A major factor driving the housing bubble were the complex mortgages-- subprime mortgages, reverse amortization loans, etc. --which were difficult for consumers to understand. The homeowners’ problems were exacerbated by banks which then securitized bundles of these complex loans in an effort to garner them the imprimatur of a “AAA” investment-grade rating. As home prices crumbled beginning in mid-2006, defaults and foreclosures escalated and thanks to the extensive securitization of the faltering mortgages, the entire financial system began to collapse and credit dried up.
Now, we find that the ongoing foreclosure process has been based on just as much shoddy paperwork and complexity and we see that many of the largest lenders have been cutting legal and ethical corners in order to push homeowners out to the streets.
Homes owned by banks and in the foreclosure pipeline are called the hidden inventory of unsold homes across the country. Since the end of 2007, this “Other Real Estate Owned” (OREO) has ballooned by 338.2% to a record $53.2 billion. This OREO figure may be nowhere near its peak and some experts say that there are up to two million additional homes in the foreclosure pipeline.
The foreclosure mess is now making headlines once more with the news that major lenders such as Bank of America (NYSE:BAC) have suspended foreclosures due to issues such as “robo signers,” false affidavits, missing mortgage notes, etc. In many cases, it seems that major lenders-- who did little to no investigation before giving buyers mortgages they could neither understand nor afford-- are kicking them out of those homes with a similar lack of due diligence.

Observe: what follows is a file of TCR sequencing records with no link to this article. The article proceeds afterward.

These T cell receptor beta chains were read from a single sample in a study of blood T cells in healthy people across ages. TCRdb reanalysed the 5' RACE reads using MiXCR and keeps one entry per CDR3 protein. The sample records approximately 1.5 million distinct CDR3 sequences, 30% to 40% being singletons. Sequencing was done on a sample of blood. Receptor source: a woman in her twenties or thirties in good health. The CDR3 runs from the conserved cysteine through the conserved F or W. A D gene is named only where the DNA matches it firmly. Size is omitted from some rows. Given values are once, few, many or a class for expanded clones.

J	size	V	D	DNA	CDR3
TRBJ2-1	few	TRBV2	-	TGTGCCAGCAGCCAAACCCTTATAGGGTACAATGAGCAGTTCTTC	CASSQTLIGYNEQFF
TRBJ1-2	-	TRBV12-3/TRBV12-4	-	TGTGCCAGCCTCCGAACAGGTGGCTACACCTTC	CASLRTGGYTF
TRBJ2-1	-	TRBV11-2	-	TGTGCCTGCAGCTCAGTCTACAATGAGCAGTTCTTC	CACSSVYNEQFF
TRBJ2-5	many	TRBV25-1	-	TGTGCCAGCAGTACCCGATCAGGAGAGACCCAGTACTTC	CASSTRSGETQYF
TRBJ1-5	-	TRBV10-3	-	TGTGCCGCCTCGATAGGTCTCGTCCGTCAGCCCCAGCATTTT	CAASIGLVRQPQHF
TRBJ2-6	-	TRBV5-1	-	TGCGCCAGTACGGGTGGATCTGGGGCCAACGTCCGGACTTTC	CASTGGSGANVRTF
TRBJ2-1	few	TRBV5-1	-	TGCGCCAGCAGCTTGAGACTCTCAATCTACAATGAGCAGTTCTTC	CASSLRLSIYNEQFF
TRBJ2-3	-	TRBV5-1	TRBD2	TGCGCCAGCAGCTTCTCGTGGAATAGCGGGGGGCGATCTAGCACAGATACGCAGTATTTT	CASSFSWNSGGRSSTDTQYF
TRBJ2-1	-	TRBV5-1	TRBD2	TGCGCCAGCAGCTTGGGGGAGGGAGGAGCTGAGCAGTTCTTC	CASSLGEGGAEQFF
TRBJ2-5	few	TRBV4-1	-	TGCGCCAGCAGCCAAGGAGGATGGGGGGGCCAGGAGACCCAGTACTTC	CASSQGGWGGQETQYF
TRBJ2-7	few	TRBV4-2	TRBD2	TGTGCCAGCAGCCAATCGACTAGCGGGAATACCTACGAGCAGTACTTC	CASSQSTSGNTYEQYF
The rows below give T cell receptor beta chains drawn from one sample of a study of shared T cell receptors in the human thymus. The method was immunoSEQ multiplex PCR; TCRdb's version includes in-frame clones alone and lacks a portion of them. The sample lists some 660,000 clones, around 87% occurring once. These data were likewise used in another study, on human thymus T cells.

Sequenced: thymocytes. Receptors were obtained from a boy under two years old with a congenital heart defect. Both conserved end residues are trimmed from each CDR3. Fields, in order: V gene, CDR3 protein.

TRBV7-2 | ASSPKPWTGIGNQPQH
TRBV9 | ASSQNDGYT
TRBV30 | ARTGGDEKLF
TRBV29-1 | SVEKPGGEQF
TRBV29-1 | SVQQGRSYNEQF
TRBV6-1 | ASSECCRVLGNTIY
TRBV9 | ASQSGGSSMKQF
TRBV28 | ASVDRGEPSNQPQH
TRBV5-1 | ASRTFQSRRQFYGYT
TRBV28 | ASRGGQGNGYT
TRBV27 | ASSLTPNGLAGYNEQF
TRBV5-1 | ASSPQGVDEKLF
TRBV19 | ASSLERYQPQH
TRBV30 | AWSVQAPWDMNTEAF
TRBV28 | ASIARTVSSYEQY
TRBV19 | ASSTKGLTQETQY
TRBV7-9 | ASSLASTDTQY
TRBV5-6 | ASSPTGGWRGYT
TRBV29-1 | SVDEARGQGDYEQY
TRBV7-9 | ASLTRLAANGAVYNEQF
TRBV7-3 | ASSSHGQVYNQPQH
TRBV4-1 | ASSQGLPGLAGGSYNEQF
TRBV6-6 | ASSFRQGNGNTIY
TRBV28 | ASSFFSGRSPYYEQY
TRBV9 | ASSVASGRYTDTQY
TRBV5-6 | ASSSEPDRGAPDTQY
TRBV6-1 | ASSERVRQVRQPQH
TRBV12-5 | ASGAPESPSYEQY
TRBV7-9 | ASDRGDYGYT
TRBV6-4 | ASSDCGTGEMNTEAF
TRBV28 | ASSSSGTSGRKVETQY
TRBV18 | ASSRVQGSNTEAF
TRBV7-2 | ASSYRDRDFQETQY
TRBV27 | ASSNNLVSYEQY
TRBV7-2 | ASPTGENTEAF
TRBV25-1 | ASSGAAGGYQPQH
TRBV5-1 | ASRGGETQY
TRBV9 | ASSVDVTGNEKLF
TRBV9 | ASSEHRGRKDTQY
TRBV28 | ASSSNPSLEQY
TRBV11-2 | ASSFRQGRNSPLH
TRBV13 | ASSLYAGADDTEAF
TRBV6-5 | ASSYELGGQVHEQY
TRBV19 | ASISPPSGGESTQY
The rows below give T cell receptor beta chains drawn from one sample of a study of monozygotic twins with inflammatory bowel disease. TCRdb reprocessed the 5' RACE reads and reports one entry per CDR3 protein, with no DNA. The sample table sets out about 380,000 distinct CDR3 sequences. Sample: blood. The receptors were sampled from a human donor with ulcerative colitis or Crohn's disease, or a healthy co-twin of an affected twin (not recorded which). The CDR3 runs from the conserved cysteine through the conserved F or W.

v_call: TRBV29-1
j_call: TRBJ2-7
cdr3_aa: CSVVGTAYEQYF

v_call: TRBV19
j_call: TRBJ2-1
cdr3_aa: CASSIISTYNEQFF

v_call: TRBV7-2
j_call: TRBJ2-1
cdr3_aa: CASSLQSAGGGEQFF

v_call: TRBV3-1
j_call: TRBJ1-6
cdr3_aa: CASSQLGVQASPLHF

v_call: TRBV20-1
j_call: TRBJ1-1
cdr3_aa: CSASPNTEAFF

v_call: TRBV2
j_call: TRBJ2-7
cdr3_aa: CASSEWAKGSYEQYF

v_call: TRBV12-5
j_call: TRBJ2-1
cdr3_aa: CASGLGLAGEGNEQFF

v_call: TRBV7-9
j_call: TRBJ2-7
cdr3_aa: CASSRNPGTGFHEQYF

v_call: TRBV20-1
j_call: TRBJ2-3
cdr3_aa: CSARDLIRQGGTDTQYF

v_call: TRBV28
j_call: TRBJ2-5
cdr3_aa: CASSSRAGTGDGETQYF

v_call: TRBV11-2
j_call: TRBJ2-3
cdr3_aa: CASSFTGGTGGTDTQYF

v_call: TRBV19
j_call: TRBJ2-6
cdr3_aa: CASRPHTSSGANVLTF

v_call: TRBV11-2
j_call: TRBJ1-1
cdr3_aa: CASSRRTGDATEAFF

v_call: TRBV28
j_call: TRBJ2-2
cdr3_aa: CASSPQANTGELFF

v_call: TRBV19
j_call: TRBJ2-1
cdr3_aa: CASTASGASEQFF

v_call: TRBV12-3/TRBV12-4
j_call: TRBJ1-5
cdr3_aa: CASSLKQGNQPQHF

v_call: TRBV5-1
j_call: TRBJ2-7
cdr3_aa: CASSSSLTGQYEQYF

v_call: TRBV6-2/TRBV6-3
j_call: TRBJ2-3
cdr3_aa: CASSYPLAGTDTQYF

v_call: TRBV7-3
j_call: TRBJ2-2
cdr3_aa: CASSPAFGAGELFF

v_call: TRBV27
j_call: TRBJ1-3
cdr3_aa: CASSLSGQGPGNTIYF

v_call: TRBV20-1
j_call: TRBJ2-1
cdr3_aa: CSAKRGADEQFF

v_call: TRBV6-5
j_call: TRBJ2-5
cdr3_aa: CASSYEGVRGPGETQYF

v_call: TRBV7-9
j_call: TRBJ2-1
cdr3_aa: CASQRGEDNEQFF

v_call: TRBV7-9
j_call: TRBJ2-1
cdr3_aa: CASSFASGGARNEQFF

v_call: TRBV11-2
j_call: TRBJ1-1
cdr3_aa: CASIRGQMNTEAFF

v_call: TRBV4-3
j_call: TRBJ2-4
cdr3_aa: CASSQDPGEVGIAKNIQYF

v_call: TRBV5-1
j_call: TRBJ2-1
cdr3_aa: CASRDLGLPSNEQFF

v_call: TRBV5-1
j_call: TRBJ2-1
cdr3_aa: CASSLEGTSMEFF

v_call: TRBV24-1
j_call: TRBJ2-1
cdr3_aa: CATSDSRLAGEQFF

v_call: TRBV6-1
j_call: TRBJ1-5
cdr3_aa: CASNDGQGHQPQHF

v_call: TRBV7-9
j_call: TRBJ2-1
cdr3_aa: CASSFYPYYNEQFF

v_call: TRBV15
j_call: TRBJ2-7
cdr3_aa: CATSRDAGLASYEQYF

This period of “Foreclosure Limbo” is not good for the fragile housing market or the banking system. Since the expiration of the home-buyer tax credits, distressed home sales have risen to 30% of the market for existing homes—and this figure is still rising. While bankers holding billions in packaged mortgage products and homeowners remain in limbo, the market for new homes and non-foreclosed existing homes suffers as builders struggle to get fresh Construction & Development Loans and banks drag their feet on providing additional credit.
Unemployment and underemployment makes it difficult for homeowners to make ends meet and stay in their homes. Meanwhile, prospective home buyers cannot take advantage of record low mortgage rates because banks are requiring more and more paperwork and tighter credit standards. For many underwater home owners, the “just walk away” option becomes more attractive as the “Foreclosure Limbo” means that they may not be evicted from their homes for years after the cessation of mortgage payments.
Three Steps to end the Main Street Recession which I call “The Great Credit Crunch”:
1. A Stress Test for Community Banks – To be covered on Tuesday
2. Real Estate Housing Asset Bank (REHAB) – To be covered on Wednesday
3. A National Mortgage Modification Program for all Americans – To be covered on Thursday
Disclosure: I have no positions in any stocks mentioned, and no plans to initiate any positions within the next 72 hours.